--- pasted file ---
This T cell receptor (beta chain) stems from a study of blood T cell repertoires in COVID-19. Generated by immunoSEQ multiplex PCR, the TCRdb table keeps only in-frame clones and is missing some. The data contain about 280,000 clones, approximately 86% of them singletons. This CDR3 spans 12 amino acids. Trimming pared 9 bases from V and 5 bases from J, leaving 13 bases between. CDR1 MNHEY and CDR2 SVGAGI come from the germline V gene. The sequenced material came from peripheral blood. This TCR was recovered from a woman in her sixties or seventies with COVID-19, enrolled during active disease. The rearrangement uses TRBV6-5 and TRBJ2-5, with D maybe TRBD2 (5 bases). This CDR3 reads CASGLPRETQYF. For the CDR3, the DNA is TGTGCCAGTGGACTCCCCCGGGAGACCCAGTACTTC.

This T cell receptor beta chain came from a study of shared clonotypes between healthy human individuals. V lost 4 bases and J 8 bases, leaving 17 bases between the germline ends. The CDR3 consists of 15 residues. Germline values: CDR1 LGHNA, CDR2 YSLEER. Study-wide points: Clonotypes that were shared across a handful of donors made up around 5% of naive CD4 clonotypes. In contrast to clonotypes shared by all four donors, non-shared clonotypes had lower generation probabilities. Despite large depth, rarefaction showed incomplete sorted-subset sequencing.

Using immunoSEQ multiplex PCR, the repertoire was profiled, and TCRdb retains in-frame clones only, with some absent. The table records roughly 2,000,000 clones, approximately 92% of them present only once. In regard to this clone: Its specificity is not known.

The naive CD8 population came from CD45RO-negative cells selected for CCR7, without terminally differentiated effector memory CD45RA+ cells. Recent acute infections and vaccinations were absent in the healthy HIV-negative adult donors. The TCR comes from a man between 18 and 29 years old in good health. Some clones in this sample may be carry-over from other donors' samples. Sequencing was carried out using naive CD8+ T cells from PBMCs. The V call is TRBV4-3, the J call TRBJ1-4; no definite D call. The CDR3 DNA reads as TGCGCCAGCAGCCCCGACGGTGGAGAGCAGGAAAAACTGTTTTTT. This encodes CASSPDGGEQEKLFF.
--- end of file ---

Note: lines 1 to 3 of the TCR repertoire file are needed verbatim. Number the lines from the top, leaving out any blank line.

This T cell receptor (beta chain) stems from a study of blood T cell repertoires in COVID-19. Generated by immunoSEQ multiplex PCR, the TCRdb table keeps only in-frame clones and is missing some. The data contain about 280,000 clones, approximately 86% of them singletons. This CDR3 spans 12 amino acids. Trimming pared 9 bases from V and 5 bases from J, leaving 13 bases between. CDR1 MNHEY and CDR2 SVGAGI come from the germline V gene. The sequenced material came from peripheral blood. This TCR was recovered from a woman in her sixties or seventies with COVID-19, enrolled during active disease. The rearrangement uses TRBV6-5 and TRBJ2-5, with D maybe TRBD2 (5 bases). This CDR3 reads CASGLPRETQYF. For the CDR3, the DNA is TGTGCCAGTGGACTCCCCCGGGAGACCCAGTACTTC.

This T cell receptor beta chain came from a study of shared clonotypes between healthy human individuals. V lost 4 bases and J 8 bases, leaving 17 bases between the germline ends. The CDR3 consists of 15 residues. Germline values: CDR1 LGHNA, CDR2 YSLEER. Study-wide points: Clonotypes that were shared across a handful of donors made up around 5% of naive CD4 clonotypes. In contrast to clonotypes shared by all four donors, non-shared clonotypes had lower generation probabilities. Despite large depth, rarefaction showed incomplete sorted-subset sequencing.

Using immunoSEQ multiplex PCR, the repertoire was profiled, and TCRdb retains in-frame clones only, with some absent. The table records roughly 2,000,000 clones, approximately 92% of them present only once. In regard to this clone: Its specificity is not known.